Truck carrying waste from Kerala seized; 2 arrested
Kushalnagar: A joint operation by Wildlife Range Makutta and Makutta Territorial Range was conducted to trace vehicles dumping waste inside the Reserve Forests on the Karnataka-Kerala border last night and one truck was spotted and seized.
Two persons have been arrested and 15 gunny bags of medical waste were also seized. The operation was carried out based on the directive of B.N. Niranjan Murthy, Chief Conservator of Forests (CCF), Kodagu Circle and under the guidance of Deputy Conservator of Forests (DCF) and Assistant Conservator of Forests (ACF) of Wildlife and Virajpet Forest Divisions.
It may be recalled here that Star of Mysore had published a report on Jan. 30 under the headline ‘Kerala’s biomedical waste raises a stink in Kodagu’ where it was highlighted how trucks from Kerala come to Kodagu every day to dump the waste and return. This blatant violation is in spite of a Forest Department and District Police check-post at Makutta Gate or the Perumbadi check-post.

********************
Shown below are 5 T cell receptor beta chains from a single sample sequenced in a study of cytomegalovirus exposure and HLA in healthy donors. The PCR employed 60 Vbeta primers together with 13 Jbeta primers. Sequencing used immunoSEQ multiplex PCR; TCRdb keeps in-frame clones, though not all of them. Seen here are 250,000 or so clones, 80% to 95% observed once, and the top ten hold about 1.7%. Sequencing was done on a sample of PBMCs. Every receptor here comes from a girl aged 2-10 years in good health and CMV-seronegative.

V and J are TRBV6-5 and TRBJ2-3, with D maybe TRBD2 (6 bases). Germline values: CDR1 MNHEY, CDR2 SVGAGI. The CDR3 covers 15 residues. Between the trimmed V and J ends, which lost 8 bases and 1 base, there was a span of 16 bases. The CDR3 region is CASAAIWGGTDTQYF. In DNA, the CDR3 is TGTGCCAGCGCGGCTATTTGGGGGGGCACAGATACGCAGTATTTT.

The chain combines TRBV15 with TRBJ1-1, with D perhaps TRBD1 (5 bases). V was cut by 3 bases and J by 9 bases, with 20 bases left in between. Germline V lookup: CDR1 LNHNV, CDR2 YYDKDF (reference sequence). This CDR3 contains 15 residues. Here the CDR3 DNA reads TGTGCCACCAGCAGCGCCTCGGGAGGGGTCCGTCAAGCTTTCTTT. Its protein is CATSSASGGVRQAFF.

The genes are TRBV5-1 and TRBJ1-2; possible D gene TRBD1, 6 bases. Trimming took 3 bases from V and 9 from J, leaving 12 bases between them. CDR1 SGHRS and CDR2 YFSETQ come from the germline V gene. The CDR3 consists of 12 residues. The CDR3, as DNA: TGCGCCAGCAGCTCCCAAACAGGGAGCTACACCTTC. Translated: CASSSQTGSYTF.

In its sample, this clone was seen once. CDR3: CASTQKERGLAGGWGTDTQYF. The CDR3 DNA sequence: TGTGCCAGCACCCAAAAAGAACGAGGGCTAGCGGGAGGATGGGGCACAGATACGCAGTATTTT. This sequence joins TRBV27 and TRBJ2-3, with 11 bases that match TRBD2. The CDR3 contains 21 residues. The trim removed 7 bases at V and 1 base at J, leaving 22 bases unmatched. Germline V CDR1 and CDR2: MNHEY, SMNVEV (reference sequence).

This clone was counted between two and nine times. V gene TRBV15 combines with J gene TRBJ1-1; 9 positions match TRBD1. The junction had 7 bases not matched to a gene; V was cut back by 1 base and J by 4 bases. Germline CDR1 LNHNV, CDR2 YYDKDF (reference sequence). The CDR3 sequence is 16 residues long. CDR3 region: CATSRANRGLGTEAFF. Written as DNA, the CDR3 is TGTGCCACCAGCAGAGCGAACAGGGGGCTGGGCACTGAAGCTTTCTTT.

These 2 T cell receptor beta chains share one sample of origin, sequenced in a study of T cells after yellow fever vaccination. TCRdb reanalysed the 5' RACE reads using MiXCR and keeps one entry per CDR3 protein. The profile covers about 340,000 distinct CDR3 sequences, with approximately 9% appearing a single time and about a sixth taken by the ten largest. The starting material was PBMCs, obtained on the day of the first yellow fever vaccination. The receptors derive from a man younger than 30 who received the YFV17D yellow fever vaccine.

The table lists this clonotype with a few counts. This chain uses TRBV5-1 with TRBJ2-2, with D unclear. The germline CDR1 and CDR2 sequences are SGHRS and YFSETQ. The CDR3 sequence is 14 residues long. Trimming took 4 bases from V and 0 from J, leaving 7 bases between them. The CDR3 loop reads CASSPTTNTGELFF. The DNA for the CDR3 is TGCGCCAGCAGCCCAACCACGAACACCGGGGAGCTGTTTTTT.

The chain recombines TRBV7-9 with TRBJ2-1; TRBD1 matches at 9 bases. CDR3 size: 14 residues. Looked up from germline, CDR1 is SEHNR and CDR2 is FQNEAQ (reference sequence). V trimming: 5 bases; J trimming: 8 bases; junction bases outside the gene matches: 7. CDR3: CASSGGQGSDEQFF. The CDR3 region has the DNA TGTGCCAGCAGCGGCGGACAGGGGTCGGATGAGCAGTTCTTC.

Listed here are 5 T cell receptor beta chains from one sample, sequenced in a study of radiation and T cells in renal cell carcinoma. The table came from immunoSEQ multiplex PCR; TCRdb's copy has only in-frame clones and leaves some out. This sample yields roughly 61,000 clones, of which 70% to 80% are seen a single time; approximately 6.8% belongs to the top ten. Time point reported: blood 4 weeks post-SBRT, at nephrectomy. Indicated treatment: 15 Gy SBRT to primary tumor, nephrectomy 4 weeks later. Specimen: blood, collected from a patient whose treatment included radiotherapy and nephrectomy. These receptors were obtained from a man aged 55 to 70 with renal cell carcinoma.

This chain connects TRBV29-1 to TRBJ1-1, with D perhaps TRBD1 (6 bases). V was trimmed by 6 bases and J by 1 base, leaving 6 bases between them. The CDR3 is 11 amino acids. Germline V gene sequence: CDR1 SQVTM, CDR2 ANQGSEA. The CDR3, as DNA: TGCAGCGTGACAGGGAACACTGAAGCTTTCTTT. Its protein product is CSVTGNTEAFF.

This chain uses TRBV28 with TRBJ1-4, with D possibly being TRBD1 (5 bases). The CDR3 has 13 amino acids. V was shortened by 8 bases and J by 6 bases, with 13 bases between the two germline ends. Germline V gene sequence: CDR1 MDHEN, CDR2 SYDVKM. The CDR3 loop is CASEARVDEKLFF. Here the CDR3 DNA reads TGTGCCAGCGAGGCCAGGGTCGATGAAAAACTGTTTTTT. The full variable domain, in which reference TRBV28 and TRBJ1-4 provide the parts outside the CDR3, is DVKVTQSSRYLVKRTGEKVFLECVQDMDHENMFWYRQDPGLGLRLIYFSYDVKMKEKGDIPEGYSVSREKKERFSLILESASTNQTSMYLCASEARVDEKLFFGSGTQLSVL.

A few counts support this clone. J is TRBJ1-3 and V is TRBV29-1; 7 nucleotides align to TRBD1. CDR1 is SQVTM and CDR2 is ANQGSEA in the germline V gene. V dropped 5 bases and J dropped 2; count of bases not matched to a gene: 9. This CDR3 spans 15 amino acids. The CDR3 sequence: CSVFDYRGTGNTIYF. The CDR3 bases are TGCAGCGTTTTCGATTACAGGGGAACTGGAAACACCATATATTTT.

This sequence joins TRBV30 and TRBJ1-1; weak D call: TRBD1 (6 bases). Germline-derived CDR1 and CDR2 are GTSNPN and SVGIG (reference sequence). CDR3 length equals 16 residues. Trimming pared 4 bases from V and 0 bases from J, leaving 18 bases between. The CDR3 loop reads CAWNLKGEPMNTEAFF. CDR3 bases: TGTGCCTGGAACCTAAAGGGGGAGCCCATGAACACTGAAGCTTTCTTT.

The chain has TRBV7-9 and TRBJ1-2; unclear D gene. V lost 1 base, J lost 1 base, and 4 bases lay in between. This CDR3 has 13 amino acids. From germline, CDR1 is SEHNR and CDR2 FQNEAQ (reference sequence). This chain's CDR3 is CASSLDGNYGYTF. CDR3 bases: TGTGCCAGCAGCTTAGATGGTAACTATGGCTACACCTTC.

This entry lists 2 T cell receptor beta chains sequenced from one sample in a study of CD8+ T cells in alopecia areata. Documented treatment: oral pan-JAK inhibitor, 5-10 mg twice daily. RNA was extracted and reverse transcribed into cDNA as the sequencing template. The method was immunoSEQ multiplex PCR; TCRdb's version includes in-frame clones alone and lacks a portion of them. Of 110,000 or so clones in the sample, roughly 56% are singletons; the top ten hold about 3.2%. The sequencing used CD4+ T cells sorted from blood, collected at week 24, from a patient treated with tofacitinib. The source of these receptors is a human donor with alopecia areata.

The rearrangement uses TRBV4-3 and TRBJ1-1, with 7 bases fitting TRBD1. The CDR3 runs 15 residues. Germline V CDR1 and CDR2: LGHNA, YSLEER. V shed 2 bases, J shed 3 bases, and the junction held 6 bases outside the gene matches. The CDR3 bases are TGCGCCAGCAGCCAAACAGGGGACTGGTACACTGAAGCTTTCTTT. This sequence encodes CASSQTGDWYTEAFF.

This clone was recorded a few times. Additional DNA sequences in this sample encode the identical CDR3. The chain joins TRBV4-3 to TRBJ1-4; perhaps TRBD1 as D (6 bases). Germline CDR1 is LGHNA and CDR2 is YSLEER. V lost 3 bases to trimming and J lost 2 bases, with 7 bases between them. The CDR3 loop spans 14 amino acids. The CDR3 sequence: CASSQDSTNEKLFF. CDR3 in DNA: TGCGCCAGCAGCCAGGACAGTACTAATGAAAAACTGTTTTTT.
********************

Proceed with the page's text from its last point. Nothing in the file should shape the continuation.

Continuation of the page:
The Makutta Reserve Forest is a part of the pristine Western Ghats and comes under the Brahmagiri Wildlife Sanctuary and these unscrupulous waste handlers from the neighbouring State have already dumped waste along a 20-km stretch of the road inside Karnataka on either side. Not only by the side of the road but also tonnes of waste have been left inside the green zone or the core area of the jungle.
Karnataka Biodiversity Board Chairman visits Makutta
The Chairman of Karnataka Biodiversity Board, Napanda Ravi Kalappa, yesterday visited the Makutta Forest range to inspect the dumping of medical waste. Expressing his dissatisfaction over this dumping of waste by Kerala inside the pristine forests of Kodagu, Napanda Ravi Kalappa asked the Forest Department to prevent the trucks from carrying waste to the Kodagu district.
Asking the Department to take steps to clear the waste in phases, he also visited the Perumbadi check-post and directed the officers, Police and staff to mandatorily check each vehicle before they are let inside.
Range Forest Officers (RFOs) Denzi Dechamma and Suhana admitted that there has been a lax as it is difficult to check all vehicles all the time. He asked them to install CCTV cameras at vantage points so that the culprit vehicles can be spotted and even penalised later.